In the early case of Jackson v. Shawl, 29 Cal. 267, 272, the court quoted 2 Kent's Commentaries, 467, as follows: ‘* * * The general and more liberal principle now is, that when any matter, void even by statute, be mixed up with good matter, which is entirely independent of it, the good part shall stand and the rest be held void.’ That case has been followed in McVicker v. McKenzie, 136 Cal. 656, 660, 69 P. 495; Haines v. Commercial Mortgage Co., 200 Cal. 609, 623, 254 P. 956, 255 P. 805, 53 A.L.R. 725; Webster Mfg. Co. v. Byrnes, 207 Cal. 630, 640, 280 P. 101; Innes v. Goldwater, 30 Cal.App. 101, 104, 105, 157 P. 18; Rossiter v. Thompson, 66 Cal.App. 491, 496, 497, 226 P. 806. See, also, Treadwell v. Davis, 34 Cal. 601, 605–606; Granger v. Original Empire etc. Co., 59 Cal. 678, 682; Mack v. Jastro, 126 Cal. 130, 134, 58 P. 372; Hedges v. Frink, 174 Cal. 552, 554–555, 163 P. 884; Simmons v. California Institute of Technology, 34 Cal.2d 264, 275, 209 P.2d 581; Civ.Code, § 1599; 6 Cal.Jur., p. 149, pp. 322–3.
In our opinion that rule should be applied in this case. While the suit was brought to cancel the $4304.21 note and deed of trust in toto, we believe that instead of such total cancellation, equity will be fully satisfied by an adjustment which will reduce the obligation of the promissory note from $4304.21 to such amount as will allow to appellants the reasonable or agreed value of ‘all extras ordered by the owner after signing’ the formal contract, which are extras in the true sense and not merely items classified as extras (as in the ‘breakdown’ exhibit) for accounting purposes. On the present record the validity of such claimed extras and the reasonable or agreed value thereof cannot be determined. Further evidence should be taken for the purpose of making such determination. When the court shall have found the total value of such properly allowable extras, if any, the findings should be amended accordingly and the conclusions of law and judgment amended so as to provide for the reduction and partial cancellation of the obligation of the $4304.21 promissory note as to all amounts in excess of the sum so found and determined. See Webster Mfg. Co. v. Byrnes, 207 Cal. 630, 640, 280 P. 101, supra.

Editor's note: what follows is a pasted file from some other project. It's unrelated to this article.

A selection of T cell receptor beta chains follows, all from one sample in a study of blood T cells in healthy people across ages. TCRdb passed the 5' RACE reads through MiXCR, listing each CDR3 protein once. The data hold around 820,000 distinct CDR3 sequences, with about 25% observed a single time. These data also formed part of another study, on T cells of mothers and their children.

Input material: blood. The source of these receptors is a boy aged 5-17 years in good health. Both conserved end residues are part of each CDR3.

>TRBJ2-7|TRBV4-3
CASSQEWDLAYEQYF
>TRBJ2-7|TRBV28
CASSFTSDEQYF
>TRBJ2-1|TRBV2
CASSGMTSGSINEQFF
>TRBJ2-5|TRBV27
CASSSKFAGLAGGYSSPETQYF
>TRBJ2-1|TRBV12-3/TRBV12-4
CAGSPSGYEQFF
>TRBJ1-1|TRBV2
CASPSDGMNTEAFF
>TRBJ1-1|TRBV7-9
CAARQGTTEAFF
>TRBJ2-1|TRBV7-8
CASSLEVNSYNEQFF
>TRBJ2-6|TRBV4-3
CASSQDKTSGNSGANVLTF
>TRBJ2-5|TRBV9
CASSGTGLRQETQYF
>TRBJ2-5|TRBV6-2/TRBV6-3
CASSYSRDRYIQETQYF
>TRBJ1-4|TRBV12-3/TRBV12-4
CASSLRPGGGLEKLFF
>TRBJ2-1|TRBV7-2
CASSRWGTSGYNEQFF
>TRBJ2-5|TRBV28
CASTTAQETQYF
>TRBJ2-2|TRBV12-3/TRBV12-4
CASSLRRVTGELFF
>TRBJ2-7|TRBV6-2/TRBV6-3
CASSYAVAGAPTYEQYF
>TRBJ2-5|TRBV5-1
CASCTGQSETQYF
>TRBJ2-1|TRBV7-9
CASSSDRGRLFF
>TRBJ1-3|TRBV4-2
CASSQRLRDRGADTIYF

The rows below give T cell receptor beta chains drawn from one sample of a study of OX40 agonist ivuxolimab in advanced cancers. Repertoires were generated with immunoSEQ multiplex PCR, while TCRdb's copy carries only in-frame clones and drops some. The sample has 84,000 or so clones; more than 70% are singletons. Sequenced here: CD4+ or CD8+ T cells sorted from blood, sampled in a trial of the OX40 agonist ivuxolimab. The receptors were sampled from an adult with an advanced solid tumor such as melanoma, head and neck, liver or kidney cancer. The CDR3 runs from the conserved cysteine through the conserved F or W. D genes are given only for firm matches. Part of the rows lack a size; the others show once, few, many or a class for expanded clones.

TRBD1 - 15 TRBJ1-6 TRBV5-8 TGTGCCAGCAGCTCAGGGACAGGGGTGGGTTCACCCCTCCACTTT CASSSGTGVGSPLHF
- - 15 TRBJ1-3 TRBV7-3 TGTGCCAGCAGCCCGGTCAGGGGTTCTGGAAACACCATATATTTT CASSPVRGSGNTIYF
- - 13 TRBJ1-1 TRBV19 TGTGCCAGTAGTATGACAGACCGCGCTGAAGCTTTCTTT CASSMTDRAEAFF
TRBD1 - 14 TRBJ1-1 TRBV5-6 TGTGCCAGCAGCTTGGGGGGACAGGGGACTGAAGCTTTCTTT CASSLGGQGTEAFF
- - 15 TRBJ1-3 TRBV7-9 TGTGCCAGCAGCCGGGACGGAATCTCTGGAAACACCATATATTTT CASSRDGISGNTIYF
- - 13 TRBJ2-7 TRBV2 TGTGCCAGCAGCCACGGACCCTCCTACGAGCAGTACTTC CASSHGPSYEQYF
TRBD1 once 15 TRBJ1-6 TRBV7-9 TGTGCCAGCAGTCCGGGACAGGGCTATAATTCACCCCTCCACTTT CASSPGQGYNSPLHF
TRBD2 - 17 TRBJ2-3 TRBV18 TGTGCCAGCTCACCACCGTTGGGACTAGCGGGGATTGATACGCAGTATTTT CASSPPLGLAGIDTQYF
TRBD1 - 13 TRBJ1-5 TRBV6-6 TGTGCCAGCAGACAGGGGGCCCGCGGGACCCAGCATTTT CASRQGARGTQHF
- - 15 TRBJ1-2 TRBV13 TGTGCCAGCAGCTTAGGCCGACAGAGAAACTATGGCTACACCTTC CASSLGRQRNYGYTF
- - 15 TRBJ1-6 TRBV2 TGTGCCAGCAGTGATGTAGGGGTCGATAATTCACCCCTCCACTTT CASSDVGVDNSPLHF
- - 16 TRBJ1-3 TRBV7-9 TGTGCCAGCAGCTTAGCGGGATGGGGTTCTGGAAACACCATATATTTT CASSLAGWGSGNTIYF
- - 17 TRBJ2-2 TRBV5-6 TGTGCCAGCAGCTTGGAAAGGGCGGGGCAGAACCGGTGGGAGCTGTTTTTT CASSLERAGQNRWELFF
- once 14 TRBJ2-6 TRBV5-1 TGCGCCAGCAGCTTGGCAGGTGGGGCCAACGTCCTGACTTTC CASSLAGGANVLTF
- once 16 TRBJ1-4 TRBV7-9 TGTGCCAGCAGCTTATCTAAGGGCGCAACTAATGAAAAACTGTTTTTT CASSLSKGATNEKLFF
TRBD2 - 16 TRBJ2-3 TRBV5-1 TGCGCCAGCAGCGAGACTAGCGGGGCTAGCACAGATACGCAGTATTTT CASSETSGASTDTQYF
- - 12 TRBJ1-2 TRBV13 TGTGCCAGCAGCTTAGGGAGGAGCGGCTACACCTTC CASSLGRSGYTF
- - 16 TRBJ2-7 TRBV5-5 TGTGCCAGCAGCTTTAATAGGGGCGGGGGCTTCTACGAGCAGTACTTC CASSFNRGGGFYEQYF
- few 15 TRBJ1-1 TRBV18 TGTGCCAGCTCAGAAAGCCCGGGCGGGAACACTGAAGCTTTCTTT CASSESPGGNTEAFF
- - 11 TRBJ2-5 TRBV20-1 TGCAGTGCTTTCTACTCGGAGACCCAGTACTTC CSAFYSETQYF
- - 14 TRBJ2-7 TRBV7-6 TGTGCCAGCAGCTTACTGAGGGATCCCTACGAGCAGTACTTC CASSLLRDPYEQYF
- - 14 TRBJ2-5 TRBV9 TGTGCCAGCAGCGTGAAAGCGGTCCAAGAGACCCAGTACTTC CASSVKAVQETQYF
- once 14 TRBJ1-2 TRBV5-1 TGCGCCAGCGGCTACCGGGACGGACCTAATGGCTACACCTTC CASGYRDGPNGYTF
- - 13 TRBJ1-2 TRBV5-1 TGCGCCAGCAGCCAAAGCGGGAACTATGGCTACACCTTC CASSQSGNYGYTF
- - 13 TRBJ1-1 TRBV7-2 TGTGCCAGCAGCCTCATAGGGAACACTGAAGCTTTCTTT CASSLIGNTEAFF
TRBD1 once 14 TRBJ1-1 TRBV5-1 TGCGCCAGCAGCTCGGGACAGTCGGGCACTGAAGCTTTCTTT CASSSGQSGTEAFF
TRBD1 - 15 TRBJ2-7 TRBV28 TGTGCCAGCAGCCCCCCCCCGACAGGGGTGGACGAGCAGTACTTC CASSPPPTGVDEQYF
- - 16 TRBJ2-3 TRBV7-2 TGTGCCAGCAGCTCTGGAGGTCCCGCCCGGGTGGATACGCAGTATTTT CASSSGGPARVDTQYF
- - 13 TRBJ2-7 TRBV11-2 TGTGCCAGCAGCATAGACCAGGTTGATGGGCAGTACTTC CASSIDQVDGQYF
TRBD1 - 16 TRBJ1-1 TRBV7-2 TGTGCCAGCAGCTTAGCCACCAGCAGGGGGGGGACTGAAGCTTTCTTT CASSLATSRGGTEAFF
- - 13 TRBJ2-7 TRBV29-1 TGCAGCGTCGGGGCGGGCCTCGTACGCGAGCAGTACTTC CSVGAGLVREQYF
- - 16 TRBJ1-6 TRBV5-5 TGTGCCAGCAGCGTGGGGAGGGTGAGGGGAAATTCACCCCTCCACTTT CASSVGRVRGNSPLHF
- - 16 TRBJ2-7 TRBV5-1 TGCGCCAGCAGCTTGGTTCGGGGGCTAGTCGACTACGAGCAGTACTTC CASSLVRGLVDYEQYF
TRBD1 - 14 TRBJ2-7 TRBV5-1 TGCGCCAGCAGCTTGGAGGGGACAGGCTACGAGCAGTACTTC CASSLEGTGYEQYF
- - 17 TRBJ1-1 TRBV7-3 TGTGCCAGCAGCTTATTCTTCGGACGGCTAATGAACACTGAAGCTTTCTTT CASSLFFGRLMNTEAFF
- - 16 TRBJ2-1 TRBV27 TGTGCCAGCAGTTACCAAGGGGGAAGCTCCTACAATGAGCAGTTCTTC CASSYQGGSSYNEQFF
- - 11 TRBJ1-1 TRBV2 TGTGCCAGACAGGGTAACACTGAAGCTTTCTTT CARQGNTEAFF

There is this further limitation: the obligation of the respondents' promissory note as finally computed cannot exceed a sum which, when added to the $8975 bank loan, will not exceed the Veterans' Administration maximum cost of $11,475.
The judgment is reversed with directions to the trial court to proceed in accordance with this opinion, without costs on appeal to either party.
NOURSE, P. J., and DOOLING, J., concur.